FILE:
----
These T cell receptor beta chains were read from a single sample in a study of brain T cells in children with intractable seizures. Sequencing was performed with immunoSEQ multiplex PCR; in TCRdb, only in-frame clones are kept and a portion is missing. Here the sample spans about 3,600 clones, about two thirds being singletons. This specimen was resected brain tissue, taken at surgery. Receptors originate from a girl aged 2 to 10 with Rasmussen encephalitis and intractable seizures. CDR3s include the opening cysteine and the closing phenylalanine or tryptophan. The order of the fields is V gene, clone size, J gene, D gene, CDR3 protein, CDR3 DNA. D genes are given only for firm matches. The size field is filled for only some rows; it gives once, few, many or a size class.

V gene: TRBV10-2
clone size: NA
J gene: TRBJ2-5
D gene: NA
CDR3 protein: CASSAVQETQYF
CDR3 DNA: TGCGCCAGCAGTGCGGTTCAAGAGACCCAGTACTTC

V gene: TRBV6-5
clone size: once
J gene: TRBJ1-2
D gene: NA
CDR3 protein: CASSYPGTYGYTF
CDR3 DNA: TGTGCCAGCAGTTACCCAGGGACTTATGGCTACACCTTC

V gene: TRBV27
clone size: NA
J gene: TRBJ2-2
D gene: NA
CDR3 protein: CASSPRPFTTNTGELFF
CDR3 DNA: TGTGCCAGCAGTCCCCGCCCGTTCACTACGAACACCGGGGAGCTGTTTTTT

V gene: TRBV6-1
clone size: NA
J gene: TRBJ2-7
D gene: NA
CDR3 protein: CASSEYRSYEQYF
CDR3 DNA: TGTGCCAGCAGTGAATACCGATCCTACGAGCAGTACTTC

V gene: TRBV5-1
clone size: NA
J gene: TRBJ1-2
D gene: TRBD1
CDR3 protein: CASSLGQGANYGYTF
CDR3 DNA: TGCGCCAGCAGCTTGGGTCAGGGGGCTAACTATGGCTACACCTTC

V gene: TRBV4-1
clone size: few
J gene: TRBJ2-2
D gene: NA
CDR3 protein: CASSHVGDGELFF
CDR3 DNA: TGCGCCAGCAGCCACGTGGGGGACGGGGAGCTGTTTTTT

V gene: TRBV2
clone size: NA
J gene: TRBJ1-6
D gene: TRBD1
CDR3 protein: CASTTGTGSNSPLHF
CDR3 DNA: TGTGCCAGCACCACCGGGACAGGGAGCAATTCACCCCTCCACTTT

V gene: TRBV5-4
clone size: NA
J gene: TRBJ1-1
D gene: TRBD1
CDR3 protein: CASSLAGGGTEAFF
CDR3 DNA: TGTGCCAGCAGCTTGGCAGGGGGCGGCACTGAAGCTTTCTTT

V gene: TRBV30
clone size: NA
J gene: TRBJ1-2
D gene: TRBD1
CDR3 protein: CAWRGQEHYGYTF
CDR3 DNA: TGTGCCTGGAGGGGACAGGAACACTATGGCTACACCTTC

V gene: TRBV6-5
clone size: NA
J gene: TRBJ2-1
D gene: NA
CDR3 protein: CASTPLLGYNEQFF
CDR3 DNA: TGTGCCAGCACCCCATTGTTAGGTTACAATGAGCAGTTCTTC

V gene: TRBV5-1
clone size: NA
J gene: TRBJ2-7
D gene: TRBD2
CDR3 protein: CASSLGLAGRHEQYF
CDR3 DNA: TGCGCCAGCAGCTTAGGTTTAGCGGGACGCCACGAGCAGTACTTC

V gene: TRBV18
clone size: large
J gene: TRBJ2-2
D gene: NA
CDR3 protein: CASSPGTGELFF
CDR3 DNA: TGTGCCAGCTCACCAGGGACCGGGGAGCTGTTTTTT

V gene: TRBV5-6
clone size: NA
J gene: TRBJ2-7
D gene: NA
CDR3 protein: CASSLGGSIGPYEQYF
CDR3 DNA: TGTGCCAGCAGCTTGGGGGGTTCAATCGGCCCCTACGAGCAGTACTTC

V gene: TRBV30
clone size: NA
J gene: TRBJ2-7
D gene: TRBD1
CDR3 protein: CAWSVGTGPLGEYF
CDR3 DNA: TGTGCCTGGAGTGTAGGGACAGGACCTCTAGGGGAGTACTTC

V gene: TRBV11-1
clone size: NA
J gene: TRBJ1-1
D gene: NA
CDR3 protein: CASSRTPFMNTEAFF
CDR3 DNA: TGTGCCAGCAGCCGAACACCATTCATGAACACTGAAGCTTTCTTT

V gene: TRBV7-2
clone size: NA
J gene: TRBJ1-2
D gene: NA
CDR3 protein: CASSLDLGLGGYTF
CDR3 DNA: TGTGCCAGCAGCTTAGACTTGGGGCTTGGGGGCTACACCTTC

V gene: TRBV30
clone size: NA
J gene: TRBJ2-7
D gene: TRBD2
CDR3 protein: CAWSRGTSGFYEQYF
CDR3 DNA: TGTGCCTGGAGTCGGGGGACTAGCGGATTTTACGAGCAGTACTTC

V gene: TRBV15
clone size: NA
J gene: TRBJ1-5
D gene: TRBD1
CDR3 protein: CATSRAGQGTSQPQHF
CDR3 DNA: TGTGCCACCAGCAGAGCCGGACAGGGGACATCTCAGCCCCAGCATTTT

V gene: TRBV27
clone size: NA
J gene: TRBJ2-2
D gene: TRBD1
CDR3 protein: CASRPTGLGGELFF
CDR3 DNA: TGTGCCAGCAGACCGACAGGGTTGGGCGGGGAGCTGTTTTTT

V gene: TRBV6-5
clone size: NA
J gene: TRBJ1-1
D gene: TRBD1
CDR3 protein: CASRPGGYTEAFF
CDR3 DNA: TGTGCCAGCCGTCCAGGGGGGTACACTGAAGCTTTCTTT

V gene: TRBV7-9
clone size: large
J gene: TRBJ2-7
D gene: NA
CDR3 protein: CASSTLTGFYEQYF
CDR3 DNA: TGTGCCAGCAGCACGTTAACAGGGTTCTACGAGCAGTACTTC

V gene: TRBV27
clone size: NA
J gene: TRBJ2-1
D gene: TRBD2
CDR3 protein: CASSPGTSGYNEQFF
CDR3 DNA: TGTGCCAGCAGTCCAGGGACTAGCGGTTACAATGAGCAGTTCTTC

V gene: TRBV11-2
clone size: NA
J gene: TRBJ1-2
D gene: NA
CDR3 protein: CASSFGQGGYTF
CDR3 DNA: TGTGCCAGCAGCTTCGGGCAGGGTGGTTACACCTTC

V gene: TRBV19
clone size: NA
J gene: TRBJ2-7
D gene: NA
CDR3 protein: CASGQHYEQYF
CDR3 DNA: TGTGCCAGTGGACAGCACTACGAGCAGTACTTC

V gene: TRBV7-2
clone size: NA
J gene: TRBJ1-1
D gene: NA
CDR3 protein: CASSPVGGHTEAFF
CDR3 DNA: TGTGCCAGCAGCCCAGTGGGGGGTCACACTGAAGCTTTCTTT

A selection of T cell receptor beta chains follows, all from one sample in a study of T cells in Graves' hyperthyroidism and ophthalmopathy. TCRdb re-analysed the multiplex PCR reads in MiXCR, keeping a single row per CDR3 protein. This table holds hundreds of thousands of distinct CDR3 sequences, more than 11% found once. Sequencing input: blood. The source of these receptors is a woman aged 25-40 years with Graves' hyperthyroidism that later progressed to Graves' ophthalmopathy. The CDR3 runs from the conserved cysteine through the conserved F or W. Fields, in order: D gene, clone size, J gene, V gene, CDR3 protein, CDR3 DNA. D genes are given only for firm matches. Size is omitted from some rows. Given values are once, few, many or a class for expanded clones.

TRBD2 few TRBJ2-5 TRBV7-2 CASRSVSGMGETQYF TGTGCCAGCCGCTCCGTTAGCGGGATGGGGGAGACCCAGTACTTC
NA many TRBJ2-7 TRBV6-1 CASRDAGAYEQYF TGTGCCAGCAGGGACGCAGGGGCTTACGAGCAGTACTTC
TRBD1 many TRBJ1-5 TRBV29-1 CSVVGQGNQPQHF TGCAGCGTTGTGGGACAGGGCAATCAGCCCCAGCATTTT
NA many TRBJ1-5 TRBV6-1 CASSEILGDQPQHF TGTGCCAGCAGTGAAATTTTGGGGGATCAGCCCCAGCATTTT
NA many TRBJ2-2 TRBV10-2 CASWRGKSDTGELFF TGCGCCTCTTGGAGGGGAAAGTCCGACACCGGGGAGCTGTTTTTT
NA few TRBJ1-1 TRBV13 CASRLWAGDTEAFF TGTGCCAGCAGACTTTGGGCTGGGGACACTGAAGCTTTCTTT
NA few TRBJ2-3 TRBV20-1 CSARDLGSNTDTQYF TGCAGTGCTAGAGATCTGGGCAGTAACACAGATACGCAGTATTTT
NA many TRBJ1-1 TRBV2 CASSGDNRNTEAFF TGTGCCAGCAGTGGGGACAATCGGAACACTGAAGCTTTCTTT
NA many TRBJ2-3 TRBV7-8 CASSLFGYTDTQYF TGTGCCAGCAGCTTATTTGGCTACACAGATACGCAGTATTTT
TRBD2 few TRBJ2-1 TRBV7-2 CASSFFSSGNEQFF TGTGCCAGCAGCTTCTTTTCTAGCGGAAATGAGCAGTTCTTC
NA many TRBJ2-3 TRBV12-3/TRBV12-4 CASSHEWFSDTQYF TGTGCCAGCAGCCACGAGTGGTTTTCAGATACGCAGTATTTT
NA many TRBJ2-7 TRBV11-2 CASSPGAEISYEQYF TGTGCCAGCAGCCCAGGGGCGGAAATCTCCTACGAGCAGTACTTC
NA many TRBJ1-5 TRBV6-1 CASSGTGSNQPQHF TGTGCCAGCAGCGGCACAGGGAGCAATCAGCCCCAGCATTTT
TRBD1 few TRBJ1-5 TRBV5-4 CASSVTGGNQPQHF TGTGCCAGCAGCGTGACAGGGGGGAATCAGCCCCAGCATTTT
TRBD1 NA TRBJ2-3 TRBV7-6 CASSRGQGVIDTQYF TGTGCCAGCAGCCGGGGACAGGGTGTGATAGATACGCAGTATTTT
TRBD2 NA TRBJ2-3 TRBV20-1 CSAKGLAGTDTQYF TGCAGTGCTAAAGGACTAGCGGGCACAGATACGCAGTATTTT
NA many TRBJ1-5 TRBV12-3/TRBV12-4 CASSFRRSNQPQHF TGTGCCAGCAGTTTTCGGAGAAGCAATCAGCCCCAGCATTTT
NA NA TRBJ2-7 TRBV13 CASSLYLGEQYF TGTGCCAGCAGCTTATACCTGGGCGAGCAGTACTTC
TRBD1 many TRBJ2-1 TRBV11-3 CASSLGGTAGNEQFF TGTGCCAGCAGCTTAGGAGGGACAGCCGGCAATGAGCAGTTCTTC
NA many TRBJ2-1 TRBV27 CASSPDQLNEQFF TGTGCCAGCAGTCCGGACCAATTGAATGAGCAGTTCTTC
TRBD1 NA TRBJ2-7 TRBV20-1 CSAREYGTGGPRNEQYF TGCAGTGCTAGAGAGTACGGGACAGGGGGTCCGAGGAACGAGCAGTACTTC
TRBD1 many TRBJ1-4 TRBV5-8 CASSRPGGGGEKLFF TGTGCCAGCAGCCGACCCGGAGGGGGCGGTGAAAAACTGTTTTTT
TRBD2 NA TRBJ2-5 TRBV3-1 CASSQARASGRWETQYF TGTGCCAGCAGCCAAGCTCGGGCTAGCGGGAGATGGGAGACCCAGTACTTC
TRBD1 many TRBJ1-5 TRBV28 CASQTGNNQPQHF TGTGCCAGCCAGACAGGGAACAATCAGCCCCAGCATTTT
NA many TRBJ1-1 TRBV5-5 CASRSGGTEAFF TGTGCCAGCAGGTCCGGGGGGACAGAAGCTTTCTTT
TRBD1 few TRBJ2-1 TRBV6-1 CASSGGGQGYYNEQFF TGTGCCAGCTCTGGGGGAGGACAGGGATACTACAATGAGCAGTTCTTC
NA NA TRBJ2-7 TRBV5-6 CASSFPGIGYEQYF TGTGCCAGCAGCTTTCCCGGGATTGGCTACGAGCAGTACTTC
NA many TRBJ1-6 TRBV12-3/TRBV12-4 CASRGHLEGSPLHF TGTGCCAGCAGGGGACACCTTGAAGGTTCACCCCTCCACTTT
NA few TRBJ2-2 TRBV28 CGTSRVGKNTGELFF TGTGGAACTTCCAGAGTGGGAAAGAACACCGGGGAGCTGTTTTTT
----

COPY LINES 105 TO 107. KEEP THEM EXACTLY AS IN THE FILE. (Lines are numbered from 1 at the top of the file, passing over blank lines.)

clone size: NA
J gene: TRBJ1-5
D gene: TRBD1